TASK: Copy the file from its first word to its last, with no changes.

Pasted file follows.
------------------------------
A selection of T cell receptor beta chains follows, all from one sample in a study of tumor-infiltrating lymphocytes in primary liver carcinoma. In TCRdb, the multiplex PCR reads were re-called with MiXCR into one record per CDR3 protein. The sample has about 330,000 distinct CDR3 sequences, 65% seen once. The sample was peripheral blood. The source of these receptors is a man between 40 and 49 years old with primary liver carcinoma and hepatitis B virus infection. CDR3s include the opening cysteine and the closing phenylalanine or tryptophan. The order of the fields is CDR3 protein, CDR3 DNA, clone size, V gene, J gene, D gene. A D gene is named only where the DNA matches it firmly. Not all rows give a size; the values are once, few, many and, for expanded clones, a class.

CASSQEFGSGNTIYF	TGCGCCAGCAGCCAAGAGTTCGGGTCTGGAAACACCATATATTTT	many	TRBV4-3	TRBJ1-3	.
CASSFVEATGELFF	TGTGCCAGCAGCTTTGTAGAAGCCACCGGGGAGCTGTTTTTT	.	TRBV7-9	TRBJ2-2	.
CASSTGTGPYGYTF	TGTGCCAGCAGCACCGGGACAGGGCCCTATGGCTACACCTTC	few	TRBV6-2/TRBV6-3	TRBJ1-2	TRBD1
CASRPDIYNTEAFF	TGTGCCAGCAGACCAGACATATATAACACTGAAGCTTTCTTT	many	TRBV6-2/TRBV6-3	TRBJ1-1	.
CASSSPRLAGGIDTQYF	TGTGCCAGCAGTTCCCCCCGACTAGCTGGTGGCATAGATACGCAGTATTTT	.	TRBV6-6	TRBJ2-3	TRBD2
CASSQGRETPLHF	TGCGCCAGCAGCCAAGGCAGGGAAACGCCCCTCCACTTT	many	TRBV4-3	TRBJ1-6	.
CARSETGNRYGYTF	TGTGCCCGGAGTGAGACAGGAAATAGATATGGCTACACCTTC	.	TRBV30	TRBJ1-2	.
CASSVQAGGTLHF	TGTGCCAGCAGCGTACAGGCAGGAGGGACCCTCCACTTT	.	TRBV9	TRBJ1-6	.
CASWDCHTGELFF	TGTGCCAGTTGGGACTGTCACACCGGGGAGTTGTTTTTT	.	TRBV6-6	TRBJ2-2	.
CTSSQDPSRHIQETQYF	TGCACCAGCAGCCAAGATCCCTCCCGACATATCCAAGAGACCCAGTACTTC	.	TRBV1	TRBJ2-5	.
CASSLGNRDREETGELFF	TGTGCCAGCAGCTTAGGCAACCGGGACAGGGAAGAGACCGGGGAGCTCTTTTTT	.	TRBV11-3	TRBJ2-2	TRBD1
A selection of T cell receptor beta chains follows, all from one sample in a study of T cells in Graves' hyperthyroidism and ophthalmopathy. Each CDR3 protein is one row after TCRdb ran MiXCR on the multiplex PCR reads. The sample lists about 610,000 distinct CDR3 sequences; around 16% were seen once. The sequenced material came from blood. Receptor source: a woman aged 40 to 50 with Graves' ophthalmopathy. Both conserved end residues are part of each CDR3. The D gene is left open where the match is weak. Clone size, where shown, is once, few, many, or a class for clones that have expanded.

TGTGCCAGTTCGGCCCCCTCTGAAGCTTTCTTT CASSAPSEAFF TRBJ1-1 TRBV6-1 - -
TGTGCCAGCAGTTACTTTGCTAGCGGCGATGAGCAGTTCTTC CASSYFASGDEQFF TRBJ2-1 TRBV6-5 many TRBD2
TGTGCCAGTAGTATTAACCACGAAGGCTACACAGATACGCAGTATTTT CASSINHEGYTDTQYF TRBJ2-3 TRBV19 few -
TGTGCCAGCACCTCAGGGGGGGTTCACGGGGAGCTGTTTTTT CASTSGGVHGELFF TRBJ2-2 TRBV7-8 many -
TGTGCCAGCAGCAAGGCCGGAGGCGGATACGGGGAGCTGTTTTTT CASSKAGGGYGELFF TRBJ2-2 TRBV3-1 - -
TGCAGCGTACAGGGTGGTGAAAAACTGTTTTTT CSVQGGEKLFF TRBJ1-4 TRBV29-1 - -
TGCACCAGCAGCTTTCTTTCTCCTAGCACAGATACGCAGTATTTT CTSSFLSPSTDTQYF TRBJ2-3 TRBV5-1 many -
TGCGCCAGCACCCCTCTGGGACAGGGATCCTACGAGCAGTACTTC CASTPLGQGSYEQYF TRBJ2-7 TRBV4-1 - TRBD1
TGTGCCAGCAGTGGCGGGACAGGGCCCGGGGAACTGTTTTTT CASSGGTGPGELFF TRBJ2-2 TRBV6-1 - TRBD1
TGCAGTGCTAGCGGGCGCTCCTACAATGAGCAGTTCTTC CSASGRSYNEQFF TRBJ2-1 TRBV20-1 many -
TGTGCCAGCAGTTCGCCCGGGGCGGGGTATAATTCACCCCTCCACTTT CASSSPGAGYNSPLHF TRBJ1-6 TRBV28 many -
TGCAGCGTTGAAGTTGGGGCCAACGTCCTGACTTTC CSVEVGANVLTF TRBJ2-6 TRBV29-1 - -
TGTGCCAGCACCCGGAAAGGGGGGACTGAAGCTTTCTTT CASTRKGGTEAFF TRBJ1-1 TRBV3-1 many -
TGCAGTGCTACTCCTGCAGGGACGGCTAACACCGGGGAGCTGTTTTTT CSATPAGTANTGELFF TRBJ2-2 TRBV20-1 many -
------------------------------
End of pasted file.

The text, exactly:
A selection of T cell receptor beta chains follows, all from one sample in a study of tumor-infiltrating lymphocytes in primary liver carcinoma. In TCRdb, the multiplex PCR reads were re-called with MiXCR into one record per CDR3 protein. The sample has about 330,000 distinct CDR3 sequences, 65% seen once. The sample was peripheral blood. The source of these receptors is a man between 40 and 49 years old with primary liver carcinoma and hepatitis B virus infection. CDR3s include the opening cysteine and the closing phenylalanine or tryptophan. The order of the fields is CDR3 protein, CDR3 DNA, clone size, V gene, J gene, D gene. A D gene is named only where the DNA matches it firmly. Not all rows give a size; the values are once, few, many and, for expanded clones, a class.

CASSQEFGSGNTIYF	TGCGCCAGCAGCCAAGAGTTCGGGTCTGGAAACACCATATATTTT	many	TRBV4-3	TRBJ1-3	.
CASSFVEATGELFF	TGTGCCAGCAGCTTTGTAGAAGCCACCGGGGAGCTGTTTTTT	.	TRBV7-9	TRBJ2-2	.
CASSTGTGPYGYTF	TGTGCCAGCAGCACCGGGACAGGGCCCTATGGCTACACCTTC	few	TRBV6-2/TRBV6-3	TRBJ1-2	TRBD1
CASRPDIYNTEAFF	TGTGCCAGCAGACCAGACATATATAACACTGAAGCTTTCTTT	many	TRBV6-2/TRBV6-3	TRBJ1-1	.
CASSSPRLAGGIDTQYF	TGTGCCAGCAGTTCCCCCCGACTAGCTGGTGGCATAGATACGCAGTATTTT	.	TRBV6-6	TRBJ2-3	TRBD2
CASSQGRETPLHF	TGCGCCAGCAGCCAAGGCAGGGAAACGCCCCTCCACTTT	many	TRBV4-3	TRBJ1-6	.
CARSETGNRYGYTF	TGTGCCCGGAGTGAGACAGGAAATAGATATGGCTACACCTTC	.	TRBV30	TRBJ1-2	.
CASSVQAGGTLHF	TGTGCCAGCAGCGTACAGGCAGGAGGGACCCTCCACTTT	.	TRBV9	TRBJ1-6	.
CASWDCHTGELFF	TGTGCCAGTTGGGACTGTCACACCGGGGAGTTGTTTTTT	.	TRBV6-6	TRBJ2-2	.
CTSSQDPSRHIQETQYF	TGCACCAGCAGCCAAGATCCCTCCCGACATATCCAAGAGACCCAGTACTTC	.	TRBV1	TRBJ2-5	.
CASSLGNRDREETGELFF	TGTGCCAGCAGCTTAGGCAACCGGGACAGGGAAGAGACCGGGGAGCTCTTTTTT	.	TRBV11-3	TRBJ2-2	TRBD1
A selection of T cell receptor beta chains follows, all from one sample in a study of T cells in Graves' hyperthyroidism and ophthalmopathy. Each CDR3 protein is one row after TCRdb ran MiXCR on the multiplex PCR reads. The sample lists about 610,000 distinct CDR3 sequences; around 16% were seen once. The sequenced material came from blood. Receptor source: a woman aged 40 to 50 with Graves' ophthalmopathy. Both conserved end residues are part of each CDR3. The D gene is left open where the match is weak. Clone size, where shown, is once, few, many, or a class for clones that have expanded.

TGTGCCAGTTCGGCCCCCTCTGAAGCTTTCTTT CASSAPSEAFF TRBJ1-1 TRBV6-1 - -
TGTGCCAGCAGTTACTTTGCTAGCGGCGATGAGCAGTTCTTC CASSYFASGDEQFF TRBJ2-1 TRBV6-5 many TRBD2
TGTGCCAGTAGTATTAACCACGAAGGCTACACAGATACGCAGTATTTT CASSINHEGYTDTQYF TRBJ2-3 TRBV19 few -
TGTGCCAGCACCTCAGGGGGGGTTCACGGGGAGCTGTTTTTT CASTSGGVHGELFF TRBJ2-2 TRBV7-8 many -
TGTGCCAGCAGCAAGGCCGGAGGCGGATACGGGGAGCTGTTTTTT CASSKAGGGYGELFF TRBJ2-2 TRBV3-1 - -
TGCAGCGTACAGGGTGGTGAAAAACTGTTTTTT CSVQGGEKLFF TRBJ1-4 TRBV29-1 - -
TGCACCAGCAGCTTTCTTTCTCCTAGCACAGATACGCAGTATTTT CTSSFLSPSTDTQYF TRBJ2-3 TRBV5-1 many -
TGCGCCAGCACCCCTCTGGGACAGGGATCCTACGAGCAGTACTTC CASTPLGQGSYEQYF TRBJ2-7 TRBV4-1 - TRBD1
TGTGCCAGCAGTGGCGGGACAGGGCCCGGGGAACTGTTTTTT CASSGGTGPGELFF TRBJ2-2 TRBV6-1 - TRBD1
TGCAGTGCTAGCGGGCGCTCCTACAATGAGCAGTTCTTC CSASGRSYNEQFF TRBJ2-1 TRBV20-1 many -
TGTGCCAGCAGTTCGCCCGGGGCGGGGTATAATTCACCCCTCCACTTT CASSSPGAGYNSPLHF TRBJ1-6 TRBV28 many -
TGCAGCGTTGAAGTTGGGGCCAACGTCCTGACTTTC CSVEVGANVLTF TRBJ2-6 TRBV29-1 - -
TGTGCCAGCACCCGGAAAGGGGGGACTGAAGCTTTCTTT CASTRKGGTEAFF TRBJ1-1 TRBV3-1 many -
TGCAGTGCTACTCCTGCAGGGACGGCTAACACCGGGGAGCTGTTTTTT CSATPAGTANTGELFF TRBJ2-2 TRBV20-1 many -